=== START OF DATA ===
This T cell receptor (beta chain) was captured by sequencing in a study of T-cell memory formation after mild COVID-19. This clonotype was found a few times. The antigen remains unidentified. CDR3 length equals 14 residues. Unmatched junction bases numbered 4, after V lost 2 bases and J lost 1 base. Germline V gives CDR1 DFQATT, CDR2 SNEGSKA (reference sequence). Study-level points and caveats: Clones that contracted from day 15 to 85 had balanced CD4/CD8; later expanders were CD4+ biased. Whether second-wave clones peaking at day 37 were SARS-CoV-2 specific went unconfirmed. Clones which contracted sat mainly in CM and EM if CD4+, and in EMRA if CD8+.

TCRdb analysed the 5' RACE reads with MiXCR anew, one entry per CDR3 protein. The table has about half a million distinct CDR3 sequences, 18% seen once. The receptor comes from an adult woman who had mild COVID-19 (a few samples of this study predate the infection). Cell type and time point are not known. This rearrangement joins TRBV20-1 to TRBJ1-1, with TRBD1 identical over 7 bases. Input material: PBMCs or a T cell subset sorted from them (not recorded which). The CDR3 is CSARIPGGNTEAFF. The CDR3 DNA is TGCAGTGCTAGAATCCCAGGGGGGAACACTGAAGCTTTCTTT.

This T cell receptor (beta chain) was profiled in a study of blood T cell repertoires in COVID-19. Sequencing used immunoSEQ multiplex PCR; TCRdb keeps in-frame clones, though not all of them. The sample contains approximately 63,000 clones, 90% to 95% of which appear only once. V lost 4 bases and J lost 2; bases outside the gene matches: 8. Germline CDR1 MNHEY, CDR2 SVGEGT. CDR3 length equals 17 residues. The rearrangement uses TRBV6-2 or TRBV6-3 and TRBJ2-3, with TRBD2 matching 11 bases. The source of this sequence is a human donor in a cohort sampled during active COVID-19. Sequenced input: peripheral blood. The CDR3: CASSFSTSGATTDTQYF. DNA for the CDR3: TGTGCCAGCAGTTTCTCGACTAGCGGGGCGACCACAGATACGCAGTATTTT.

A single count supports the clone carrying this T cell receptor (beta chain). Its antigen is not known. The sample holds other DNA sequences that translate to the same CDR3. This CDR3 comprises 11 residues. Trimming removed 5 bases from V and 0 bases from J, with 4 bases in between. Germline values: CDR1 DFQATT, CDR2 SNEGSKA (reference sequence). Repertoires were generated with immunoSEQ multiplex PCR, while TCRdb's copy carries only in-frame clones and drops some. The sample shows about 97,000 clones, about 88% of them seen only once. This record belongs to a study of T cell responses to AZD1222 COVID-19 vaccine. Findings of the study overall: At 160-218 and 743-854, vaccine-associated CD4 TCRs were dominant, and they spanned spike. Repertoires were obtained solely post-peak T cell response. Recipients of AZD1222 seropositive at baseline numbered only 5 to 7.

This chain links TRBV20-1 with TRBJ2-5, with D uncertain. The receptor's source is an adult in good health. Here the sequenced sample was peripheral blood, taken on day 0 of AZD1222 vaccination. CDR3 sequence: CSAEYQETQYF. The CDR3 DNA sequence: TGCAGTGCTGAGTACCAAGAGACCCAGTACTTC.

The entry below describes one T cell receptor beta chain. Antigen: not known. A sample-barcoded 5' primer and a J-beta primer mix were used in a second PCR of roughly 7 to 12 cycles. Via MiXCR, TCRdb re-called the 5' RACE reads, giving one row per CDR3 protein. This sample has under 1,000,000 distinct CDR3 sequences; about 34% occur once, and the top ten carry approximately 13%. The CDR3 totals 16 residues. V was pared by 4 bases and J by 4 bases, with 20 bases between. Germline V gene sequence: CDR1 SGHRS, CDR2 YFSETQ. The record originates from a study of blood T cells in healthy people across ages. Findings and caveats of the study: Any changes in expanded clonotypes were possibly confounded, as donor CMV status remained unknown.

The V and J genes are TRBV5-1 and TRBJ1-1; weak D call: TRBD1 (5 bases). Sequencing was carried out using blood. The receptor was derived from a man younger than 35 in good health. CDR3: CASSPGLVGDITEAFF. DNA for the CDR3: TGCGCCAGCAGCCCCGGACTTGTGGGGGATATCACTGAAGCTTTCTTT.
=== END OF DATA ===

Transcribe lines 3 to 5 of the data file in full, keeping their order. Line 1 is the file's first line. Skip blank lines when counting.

This T cell receptor (beta chain) was profiled in a study of blood T cell repertoires in COVID-19. Sequencing used immunoSEQ multiplex PCR; TCRdb keeps in-frame clones, though not all of them. The sample contains approximately 63,000 clones, 90% to 95% of which appear only once. V lost 4 bases and J lost 2; bases outside the gene matches: 8. Germline CDR1 MNHEY, CDR2 SVGEGT. CDR3 length equals 17 residues. The rearrangement uses TRBV6-2 or TRBV6-3 and TRBJ2-3, with TRBD2 matching 11 bases. The source of this sequence is a human donor in a cohort sampled during active COVID-19. Sequenced input: peripheral blood. The CDR3: CASSFSTSGATTDTQYF. DNA for the CDR3: TGTGCCAGCAGTTTCTCGACTAGCGGGGCGACCACAGATACGCAGTATTTT.

A single count supports the clone carrying this T cell receptor (beta chain). Its antigen is not known. The sample holds other DNA sequences that translate to the same CDR3. This CDR3 comprises 11 residues. Trimming removed 5 bases from V and 0 bases from J, with 4 bases in between. Germline values: CDR1 DFQATT, CDR2 SNEGSKA (reference sequence). Repertoires were generated with immunoSEQ multiplex PCR, while TCRdb's copy carries only in-frame clones and drops some. The sample shows about 97,000 clones, about 88% of them seen only once. This record belongs to a study of T cell responses to AZD1222 COVID-19 vaccine. Findings of the study overall: At 160-218 and 743-854, vaccine-associated CD4 TCRs were dominant, and they spanned spike. Repertoires were obtained solely post-peak T cell response. Recipients of AZD1222 seropositive at baseline numbered only 5 to 7.

This chain links TRBV20-1 with TRBJ2-5, with D uncertain. The receptor's source is an adult in good health. Here the sequenced sample was peripheral blood, taken on day 0 of AZD1222 vaccination. CDR3 sequence: CSAEYQETQYF. The CDR3 DNA sequence: TGCAGTGCTGAGTACCAAGAGACCCAGTACTTC.